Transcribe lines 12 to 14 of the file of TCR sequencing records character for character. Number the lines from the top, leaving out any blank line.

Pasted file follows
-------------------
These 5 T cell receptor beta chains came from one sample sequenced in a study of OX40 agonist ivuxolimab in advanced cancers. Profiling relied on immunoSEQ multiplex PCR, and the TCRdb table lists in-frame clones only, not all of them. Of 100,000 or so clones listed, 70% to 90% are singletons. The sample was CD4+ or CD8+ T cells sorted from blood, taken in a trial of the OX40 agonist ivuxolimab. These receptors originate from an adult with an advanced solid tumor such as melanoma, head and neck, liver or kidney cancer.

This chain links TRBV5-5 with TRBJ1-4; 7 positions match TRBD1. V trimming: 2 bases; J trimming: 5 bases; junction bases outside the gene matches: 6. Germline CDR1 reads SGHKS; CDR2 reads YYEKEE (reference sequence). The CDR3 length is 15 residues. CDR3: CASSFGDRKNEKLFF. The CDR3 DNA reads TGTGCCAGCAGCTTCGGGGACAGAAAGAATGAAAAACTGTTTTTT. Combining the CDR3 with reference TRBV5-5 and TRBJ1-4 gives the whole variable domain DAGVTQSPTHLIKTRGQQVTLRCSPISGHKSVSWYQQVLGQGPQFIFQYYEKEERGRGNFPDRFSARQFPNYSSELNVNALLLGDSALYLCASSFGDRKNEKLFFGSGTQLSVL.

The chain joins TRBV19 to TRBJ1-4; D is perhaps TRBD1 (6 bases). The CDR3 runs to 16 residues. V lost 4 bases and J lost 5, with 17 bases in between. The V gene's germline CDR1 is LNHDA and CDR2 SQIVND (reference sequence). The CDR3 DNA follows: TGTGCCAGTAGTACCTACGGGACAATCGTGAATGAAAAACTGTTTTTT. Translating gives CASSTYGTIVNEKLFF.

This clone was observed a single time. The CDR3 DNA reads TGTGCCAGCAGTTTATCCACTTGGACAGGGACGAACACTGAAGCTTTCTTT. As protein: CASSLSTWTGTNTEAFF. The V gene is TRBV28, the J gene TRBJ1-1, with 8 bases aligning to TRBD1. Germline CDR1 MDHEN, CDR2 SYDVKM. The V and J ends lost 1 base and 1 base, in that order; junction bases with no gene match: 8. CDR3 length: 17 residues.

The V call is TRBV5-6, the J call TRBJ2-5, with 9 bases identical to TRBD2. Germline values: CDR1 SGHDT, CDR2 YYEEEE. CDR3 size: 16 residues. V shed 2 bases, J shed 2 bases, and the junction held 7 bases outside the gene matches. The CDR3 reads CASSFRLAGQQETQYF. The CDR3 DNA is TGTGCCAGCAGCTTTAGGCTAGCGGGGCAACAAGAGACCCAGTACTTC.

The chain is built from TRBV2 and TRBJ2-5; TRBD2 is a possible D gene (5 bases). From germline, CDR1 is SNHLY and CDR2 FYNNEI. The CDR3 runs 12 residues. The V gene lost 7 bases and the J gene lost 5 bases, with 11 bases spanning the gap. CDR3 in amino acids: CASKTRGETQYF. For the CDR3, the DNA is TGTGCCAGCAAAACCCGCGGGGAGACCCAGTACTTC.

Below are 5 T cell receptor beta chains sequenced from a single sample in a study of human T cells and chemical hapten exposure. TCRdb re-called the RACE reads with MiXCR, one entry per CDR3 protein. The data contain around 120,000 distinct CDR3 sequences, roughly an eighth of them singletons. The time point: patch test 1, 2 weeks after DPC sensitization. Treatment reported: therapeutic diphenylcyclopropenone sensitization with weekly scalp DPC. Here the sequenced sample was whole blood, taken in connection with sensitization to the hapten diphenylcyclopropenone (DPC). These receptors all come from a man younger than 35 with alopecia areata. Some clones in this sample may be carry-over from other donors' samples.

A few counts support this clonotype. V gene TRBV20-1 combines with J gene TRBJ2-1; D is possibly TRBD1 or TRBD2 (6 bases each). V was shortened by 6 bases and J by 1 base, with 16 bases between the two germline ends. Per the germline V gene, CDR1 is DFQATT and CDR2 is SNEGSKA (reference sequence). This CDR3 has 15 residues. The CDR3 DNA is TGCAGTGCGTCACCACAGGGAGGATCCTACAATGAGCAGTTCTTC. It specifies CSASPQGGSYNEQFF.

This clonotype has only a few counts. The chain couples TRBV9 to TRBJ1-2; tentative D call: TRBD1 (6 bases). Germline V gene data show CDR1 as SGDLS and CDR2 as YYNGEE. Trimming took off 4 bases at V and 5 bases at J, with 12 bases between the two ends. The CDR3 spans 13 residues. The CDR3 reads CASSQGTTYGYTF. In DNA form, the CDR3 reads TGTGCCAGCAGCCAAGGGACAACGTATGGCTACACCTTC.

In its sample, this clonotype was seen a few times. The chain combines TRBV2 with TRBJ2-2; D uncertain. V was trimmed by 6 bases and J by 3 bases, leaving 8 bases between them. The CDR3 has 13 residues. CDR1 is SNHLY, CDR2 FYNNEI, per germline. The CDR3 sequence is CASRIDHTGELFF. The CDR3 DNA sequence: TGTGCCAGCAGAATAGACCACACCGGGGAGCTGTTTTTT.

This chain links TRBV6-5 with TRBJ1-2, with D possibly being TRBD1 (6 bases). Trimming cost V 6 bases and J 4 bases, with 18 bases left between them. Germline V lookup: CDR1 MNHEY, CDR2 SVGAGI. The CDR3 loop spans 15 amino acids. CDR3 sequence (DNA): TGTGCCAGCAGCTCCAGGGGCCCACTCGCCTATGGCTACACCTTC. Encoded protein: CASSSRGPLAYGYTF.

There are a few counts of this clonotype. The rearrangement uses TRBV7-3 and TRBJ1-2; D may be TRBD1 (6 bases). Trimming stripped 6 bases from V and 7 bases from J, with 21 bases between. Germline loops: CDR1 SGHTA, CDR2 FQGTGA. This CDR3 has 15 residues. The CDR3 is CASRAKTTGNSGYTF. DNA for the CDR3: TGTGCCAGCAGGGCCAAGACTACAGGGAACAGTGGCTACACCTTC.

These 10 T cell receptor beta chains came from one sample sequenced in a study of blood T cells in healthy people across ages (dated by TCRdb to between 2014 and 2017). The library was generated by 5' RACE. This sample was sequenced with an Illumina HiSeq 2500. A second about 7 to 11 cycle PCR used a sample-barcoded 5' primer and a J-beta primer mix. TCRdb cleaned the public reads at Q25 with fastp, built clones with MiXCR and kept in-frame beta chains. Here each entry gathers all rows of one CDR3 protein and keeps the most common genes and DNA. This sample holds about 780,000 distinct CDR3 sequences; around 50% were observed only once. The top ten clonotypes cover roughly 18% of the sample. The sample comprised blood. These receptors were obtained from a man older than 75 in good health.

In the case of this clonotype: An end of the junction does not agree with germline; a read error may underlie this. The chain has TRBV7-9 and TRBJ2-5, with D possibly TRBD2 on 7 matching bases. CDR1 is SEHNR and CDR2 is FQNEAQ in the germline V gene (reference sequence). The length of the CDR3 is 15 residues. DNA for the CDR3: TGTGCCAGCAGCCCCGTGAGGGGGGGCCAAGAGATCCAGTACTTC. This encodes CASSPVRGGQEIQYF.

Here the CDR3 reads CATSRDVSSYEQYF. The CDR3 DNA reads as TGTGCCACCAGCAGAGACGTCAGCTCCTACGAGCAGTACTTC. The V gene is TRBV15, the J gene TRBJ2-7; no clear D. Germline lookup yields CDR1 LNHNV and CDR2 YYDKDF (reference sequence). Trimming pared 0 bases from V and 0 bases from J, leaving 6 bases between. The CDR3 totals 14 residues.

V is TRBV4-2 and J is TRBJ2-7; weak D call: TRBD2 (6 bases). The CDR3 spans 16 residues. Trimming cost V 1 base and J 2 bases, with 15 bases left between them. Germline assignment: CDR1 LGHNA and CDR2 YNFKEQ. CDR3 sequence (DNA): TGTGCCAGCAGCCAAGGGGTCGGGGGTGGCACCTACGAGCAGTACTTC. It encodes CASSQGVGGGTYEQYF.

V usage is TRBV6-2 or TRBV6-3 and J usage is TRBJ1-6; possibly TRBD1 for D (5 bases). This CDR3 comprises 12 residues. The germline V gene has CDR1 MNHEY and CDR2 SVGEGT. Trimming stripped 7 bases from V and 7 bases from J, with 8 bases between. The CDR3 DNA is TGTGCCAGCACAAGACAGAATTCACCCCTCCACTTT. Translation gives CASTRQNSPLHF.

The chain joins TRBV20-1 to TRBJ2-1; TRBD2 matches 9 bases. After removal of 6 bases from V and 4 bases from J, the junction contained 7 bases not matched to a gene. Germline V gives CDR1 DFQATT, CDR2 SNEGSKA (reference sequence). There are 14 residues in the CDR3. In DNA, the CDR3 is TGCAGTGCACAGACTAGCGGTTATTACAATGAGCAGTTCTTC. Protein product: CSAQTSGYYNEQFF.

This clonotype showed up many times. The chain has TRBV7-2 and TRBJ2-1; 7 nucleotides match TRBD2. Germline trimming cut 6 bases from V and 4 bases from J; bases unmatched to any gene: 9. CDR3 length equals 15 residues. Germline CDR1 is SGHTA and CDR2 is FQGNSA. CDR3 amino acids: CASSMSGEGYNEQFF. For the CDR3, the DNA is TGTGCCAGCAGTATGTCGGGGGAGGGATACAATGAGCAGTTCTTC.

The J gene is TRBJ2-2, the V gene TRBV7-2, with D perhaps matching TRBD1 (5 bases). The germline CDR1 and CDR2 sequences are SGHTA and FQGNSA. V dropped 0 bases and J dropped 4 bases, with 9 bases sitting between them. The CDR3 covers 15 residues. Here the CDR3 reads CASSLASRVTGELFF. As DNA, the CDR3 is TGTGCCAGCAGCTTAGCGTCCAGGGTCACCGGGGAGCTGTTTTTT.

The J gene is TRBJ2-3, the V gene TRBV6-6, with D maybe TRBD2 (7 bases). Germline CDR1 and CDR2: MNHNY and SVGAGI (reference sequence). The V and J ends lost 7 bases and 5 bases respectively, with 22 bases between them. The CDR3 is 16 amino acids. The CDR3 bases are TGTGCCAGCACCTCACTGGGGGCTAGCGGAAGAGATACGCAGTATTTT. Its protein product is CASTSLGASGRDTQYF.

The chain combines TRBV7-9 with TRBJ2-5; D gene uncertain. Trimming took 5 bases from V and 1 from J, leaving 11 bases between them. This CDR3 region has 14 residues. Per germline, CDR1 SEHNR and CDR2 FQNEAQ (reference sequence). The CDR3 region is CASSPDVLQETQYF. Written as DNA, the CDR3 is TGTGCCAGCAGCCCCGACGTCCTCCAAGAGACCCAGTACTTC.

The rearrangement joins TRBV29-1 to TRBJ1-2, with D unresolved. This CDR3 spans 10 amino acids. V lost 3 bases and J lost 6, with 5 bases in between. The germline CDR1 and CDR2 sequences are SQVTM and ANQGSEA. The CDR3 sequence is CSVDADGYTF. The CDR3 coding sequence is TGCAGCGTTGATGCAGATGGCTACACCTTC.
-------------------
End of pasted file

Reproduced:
There are a few counts of this clonotype. The rearrangement uses TRBV7-3 and TRBJ1-2; D may be TRBD1 (6 bases). Trimming stripped 6 bases from V and 7 bases from J, with 21 bases between. Germline loops: CDR1 SGHTA, CDR2 FQGTGA. This CDR3 has 15 residues. The CDR3 is CASRAKTTGNSGYTF. DNA for the CDR3: TGTGCCAGCAGGGCCAAGACTACAGGGAACAGTGGCTACACCTTC.

These 10 T cell receptor beta chains came from one sample sequenced in a study of blood T cells in healthy people across ages (dated by TCRdb to between 2014 and 2017). The library was generated by 5' RACE. This sample was sequenced with an Illumina HiSeq 2500. A second about 7 to 11 cycle PCR used a sample-barcoded 5' primer and a J-beta primer mix. TCRdb cleaned the public reads at Q25 with fastp, built clones with MiXCR and kept in-frame beta chains. Here each entry gathers all rows of one CDR3 protein and keeps the most common genes and DNA. This sample holds about 780,000 distinct CDR3 sequences; around 50% were observed only once. The top ten clonotypes cover roughly 18% of the sample. The sample comprised blood. These receptors were obtained from a man older than 75 in good health.

In the case of this clonotype: An end of the junction does not agree with germline; a read error may underlie this. The chain has TRBV7-9 and TRBJ2-5, with D possibly TRBD2 on 7 matching bases. CDR1 is SEHNR and CDR2 is FQNEAQ in the germline V gene (reference sequence). The length of the CDR3 is 15 residues. DNA for the CDR3: TGTGCCAGCAGCCCCGTGAGGGGGGGCCAAGAGATCCAGTACTTC. This encodes CASSPVRGGQEIQYF.